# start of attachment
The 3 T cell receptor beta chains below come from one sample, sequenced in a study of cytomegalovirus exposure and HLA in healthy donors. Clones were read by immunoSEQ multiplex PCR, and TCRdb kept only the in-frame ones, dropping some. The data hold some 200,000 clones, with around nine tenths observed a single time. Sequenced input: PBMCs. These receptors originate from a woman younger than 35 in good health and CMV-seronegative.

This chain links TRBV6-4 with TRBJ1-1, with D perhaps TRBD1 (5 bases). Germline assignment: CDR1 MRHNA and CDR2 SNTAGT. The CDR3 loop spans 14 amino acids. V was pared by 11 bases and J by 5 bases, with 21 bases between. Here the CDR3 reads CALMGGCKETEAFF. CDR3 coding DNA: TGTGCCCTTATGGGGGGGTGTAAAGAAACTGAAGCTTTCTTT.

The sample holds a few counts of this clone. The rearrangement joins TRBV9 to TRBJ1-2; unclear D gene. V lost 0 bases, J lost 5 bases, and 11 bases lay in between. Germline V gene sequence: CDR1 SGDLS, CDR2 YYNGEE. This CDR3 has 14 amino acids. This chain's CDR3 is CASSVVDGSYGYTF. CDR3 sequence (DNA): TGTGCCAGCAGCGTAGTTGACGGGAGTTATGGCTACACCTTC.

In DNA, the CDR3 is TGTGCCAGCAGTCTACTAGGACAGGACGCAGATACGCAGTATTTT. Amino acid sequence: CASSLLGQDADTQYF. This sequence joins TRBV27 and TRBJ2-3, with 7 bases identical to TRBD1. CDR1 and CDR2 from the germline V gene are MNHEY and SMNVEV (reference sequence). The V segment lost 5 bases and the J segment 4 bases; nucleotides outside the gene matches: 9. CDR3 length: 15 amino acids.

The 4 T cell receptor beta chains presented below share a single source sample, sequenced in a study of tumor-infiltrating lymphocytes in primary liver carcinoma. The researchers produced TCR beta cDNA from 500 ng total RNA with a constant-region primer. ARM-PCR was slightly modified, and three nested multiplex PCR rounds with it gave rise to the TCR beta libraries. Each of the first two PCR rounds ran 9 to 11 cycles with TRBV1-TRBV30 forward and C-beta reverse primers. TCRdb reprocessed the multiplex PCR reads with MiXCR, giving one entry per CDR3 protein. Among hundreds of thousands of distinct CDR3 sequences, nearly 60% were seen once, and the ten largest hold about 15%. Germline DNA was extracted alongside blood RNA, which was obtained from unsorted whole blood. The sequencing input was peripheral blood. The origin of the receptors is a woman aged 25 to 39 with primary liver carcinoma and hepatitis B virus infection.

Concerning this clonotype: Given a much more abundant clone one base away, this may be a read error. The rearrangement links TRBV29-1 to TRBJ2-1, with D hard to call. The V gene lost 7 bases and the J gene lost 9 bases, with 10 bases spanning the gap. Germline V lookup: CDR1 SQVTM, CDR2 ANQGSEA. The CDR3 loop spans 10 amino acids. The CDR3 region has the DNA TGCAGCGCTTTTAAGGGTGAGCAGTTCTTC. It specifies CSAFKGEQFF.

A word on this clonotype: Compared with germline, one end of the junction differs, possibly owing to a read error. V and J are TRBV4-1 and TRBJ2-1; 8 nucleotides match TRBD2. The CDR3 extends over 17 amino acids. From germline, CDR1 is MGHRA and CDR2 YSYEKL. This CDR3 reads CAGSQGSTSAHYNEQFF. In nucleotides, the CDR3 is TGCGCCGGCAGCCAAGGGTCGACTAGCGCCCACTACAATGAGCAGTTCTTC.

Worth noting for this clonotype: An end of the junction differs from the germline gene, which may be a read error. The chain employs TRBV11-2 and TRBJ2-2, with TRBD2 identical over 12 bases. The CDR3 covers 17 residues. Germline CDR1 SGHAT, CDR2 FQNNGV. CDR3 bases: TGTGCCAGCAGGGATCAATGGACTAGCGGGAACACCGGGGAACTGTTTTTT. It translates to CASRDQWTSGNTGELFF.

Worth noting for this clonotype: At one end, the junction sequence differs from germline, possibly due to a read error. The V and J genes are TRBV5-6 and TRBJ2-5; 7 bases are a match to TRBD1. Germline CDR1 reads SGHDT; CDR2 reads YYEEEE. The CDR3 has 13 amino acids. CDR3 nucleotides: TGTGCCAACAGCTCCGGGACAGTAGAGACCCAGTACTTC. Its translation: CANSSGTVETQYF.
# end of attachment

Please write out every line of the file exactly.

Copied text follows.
The 3 T cell receptor beta chains below come from one sample, sequenced in a study of cytomegalovirus exposure and HLA in healthy donors. Clones were read by immunoSEQ multiplex PCR, and TCRdb kept only the in-frame ones, dropping some. The data hold some 200,000 clones, with around nine tenths observed a single time. Sequenced input: PBMCs. These receptors originate from a woman younger than 35 in good health and CMV-seronegative.

This chain links TRBV6-4 with TRBJ1-1, with D perhaps TRBD1 (5 bases). Germline assignment: CDR1 MRHNA and CDR2 SNTAGT. The CDR3 loop spans 14 amino acids. V was pared by 11 bases and J by 5 bases, with 21 bases between. Here the CDR3 reads CALMGGCKETEAFF. CDR3 coding DNA: TGTGCCCTTATGGGGGGGTGTAAAGAAACTGAAGCTTTCTTT.

The sample holds a few counts of this clone. The rearrangement joins TRBV9 to TRBJ1-2; unclear D gene. V lost 0 bases, J lost 5 bases, and 11 bases lay in between. Germline V gene sequence: CDR1 SGDLS, CDR2 YYNGEE. This CDR3 has 14 amino acids. This chain's CDR3 is CASSVVDGSYGYTF. CDR3 sequence (DNA): TGTGCCAGCAGCGTAGTTGACGGGAGTTATGGCTACACCTTC.

In DNA, the CDR3 is TGTGCCAGCAGTCTACTAGGACAGGACGCAGATACGCAGTATTTT. Amino acid sequence: CASSLLGQDADTQYF. This sequence joins TRBV27 and TRBJ2-3, with 7 bases identical to TRBD1. CDR1 and CDR2 from the germline V gene are MNHEY and SMNVEV (reference sequence). The V segment lost 5 bases and the J segment 4 bases; nucleotides outside the gene matches: 9. CDR3 length: 15 amino acids.

The 4 T cell receptor beta chains presented below share a single source sample, sequenced in a study of tumor-infiltrating lymphocytes in primary liver carcinoma. The researchers produced TCR beta cDNA from 500 ng total RNA with a constant-region primer. ARM-PCR was slightly modified, and three nested multiplex PCR rounds with it gave rise to the TCR beta libraries. Each of the first two PCR rounds ran 9 to 11 cycles with TRBV1-TRBV30 forward and C-beta reverse primers. TCRdb reprocessed the multiplex PCR reads with MiXCR, giving one entry per CDR3 protein. Among hundreds of thousands of distinct CDR3 sequences, nearly 60% were seen once, and the ten largest hold about 15%. Germline DNA was extracted alongside blood RNA, which was obtained from unsorted whole blood. The sequencing input was peripheral blood. The origin of the receptors is a woman aged 25 to 39 with primary liver carcinoma and hepatitis B virus infection.

Concerning this clonotype: Given a much more abundant clone one base away, this may be a read error. The rearrangement links TRBV29-1 to TRBJ2-1, with D hard to call. The V gene lost 7 bases and the J gene lost 9 bases, with 10 bases spanning the gap. Germline V lookup: CDR1 SQVTM, CDR2 ANQGSEA. The CDR3 loop spans 10 amino acids. The CDR3 region has the DNA TGCAGCGCTTTTAAGGGTGAGCAGTTCTTC. It specifies CSAFKGEQFF.

A word on this clonotype: Compared with germline, one end of the junction differs, possibly owing to a read error. V and J are TRBV4-1 and TRBJ2-1; 8 nucleotides match TRBD2. The CDR3 extends over 17 amino acids. From germline, CDR1 is MGHRA and CDR2 YSYEKL. This CDR3 reads CAGSQGSTSAHYNEQFF. In nucleotides, the CDR3 is TGCGCCGGCAGCCAAGGGTCGACTAGCGCCCACTACAATGAGCAGTTCTTC.

Worth noting for this clonotype: An end of the junction differs from the germline gene, which may be a read error. The chain employs TRBV11-2 and TRBJ2-2, with TRBD2 identical over 12 bases. The CDR3 covers 17 residues. Germline CDR1 SGHAT, CDR2 FQNNGV. CDR3 bases: TGTGCCAGCAGGGATCAATGGACTAGCGGGAACACCGGGGAACTGTTTTTT. It translates to CASRDQWTSGNTGELFF.

Worth noting for this clonotype: At one end, the junction sequence differs from germline, possibly due to a read error. The V and J genes are TRBV5-6 and TRBJ2-5; 7 bases are a match to TRBD1. Germline CDR1 reads SGHDT; CDR2 reads YYEEEE. The CDR3 has 13 amino acids. CDR3 nucleotides: TGTGCCAACAGCTCCGGGACAGTAGAGACCCAGTACTTC. Its translation: CANSSGTVETQYF.